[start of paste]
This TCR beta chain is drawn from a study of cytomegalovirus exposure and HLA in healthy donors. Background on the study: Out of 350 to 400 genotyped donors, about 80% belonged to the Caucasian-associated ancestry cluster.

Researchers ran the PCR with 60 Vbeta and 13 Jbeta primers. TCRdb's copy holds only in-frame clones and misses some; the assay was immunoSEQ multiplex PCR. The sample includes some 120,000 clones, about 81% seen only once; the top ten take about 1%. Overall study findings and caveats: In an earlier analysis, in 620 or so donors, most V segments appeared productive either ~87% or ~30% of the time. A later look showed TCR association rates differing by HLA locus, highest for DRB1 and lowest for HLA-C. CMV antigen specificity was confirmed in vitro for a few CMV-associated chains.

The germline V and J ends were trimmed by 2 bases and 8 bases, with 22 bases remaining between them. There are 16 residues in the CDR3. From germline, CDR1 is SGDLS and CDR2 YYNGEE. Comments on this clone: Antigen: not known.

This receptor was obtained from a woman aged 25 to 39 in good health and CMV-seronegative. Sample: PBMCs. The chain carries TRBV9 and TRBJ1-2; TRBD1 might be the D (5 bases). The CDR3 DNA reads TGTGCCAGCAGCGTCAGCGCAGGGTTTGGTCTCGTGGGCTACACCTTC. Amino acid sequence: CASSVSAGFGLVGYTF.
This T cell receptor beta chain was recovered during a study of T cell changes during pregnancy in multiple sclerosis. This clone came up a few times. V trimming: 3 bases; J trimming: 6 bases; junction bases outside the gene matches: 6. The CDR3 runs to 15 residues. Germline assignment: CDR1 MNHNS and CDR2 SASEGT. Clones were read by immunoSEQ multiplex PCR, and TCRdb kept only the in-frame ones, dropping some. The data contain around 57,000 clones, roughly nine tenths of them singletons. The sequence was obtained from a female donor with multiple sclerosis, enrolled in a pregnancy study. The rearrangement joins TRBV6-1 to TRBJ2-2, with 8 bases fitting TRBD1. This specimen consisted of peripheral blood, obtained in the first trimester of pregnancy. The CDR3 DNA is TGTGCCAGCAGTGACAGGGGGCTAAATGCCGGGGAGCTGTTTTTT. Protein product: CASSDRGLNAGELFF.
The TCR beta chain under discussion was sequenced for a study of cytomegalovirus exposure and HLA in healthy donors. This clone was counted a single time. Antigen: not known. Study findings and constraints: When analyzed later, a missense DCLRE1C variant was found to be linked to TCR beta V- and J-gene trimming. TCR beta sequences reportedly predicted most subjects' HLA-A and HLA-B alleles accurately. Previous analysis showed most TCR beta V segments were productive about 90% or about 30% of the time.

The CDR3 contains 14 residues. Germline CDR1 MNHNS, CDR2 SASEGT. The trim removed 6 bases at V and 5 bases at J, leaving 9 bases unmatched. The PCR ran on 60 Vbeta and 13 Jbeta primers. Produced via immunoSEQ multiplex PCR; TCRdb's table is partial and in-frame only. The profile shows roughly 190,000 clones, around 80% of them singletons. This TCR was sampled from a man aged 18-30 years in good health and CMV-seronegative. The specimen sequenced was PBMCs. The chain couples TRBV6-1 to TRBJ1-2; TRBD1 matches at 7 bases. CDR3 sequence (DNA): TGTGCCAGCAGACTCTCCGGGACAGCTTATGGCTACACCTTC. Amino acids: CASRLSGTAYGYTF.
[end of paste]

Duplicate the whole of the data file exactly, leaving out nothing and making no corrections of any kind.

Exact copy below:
This TCR beta chain is drawn from a study of cytomegalovirus exposure and HLA in healthy donors. Background on the study: Out of 350 to 400 genotyped donors, about 80% belonged to the Caucasian-associated ancestry cluster.

Researchers ran the PCR with 60 Vbeta and 13 Jbeta primers. TCRdb's copy holds only in-frame clones and misses some; the assay was immunoSEQ multiplex PCR. The sample includes some 120,000 clones, about 81% seen only once; the top ten take about 1%. Overall study findings and caveats: In an earlier analysis, in 620 or so donors, most V segments appeared productive either ~87% or ~30% of the time. A later look showed TCR association rates differing by HLA locus, highest for DRB1 and lowest for HLA-C. CMV antigen specificity was confirmed in vitro for a few CMV-associated chains.

The germline V and J ends were trimmed by 2 bases and 8 bases, with 22 bases remaining between them. There are 16 residues in the CDR3. From germline, CDR1 is SGDLS and CDR2 YYNGEE. Comments on this clone: Antigen: not known.

This receptor was obtained from a woman aged 25 to 39 in good health and CMV-seronegative. Sample: PBMCs. The chain carries TRBV9 and TRBJ1-2; TRBD1 might be the D (5 bases). The CDR3 DNA reads TGTGCCAGCAGCGTCAGCGCAGGGTTTGGTCTCGTGGGCTACACCTTC. Amino acid sequence: CASSVSAGFGLVGYTF.
This T cell receptor beta chain was recovered during a study of T cell changes during pregnancy in multiple sclerosis. This clone came up a few times. V trimming: 3 bases; J trimming: 6 bases; junction bases outside the gene matches: 6. The CDR3 runs to 15 residues. Germline assignment: CDR1 MNHNS and CDR2 SASEGT. Clones were read by immunoSEQ multiplex PCR, and TCRdb kept only the in-frame ones, dropping some. The data contain around 57,000 clones, roughly nine tenths of them singletons. The sequence was obtained from a female donor with multiple sclerosis, enrolled in a pregnancy study. The rearrangement joins TRBV6-1 to TRBJ2-2, with 8 bases fitting TRBD1. This specimen consisted of peripheral blood, obtained in the first trimester of pregnancy. The CDR3 DNA is TGTGCCAGCAGTGACAGGGGGCTAAATGCCGGGGAGCTGTTTTTT. Protein product: CASSDRGLNAGELFF.
The TCR beta chain under discussion was sequenced for a study of cytomegalovirus exposure and HLA in healthy donors. This clone was counted a single time. Antigen: not known. Study findings and constraints: When analyzed later, a missense DCLRE1C variant was found to be linked to TCR beta V- and J-gene trimming. TCR beta sequences reportedly predicted most subjects' HLA-A and HLA-B alleles accurately. Previous analysis showed most TCR beta V segments were productive about 90% or about 30% of the time.

The CDR3 contains 14 residues. Germline CDR1 MNHNS, CDR2 SASEGT. The trim removed 6 bases at V and 5 bases at J, leaving 9 bases unmatched. The PCR ran on 60 Vbeta and 13 Jbeta primers. Produced via immunoSEQ multiplex PCR; TCRdb's table is partial and in-frame only. The profile shows roughly 190,000 clones, around 80% of them singletons. This TCR was sampled from a man aged 18-30 years in good health and CMV-seronegative. The specimen sequenced was PBMCs. The chain couples TRBV6-1 to TRBJ1-2; TRBD1 matches at 7 bases. CDR3 sequence (DNA): TGTGCCAGCAGACTCTCCGGGACAGCTTATGGCTACACCTTC. Amino acids: CASRLSGTAYGYTF.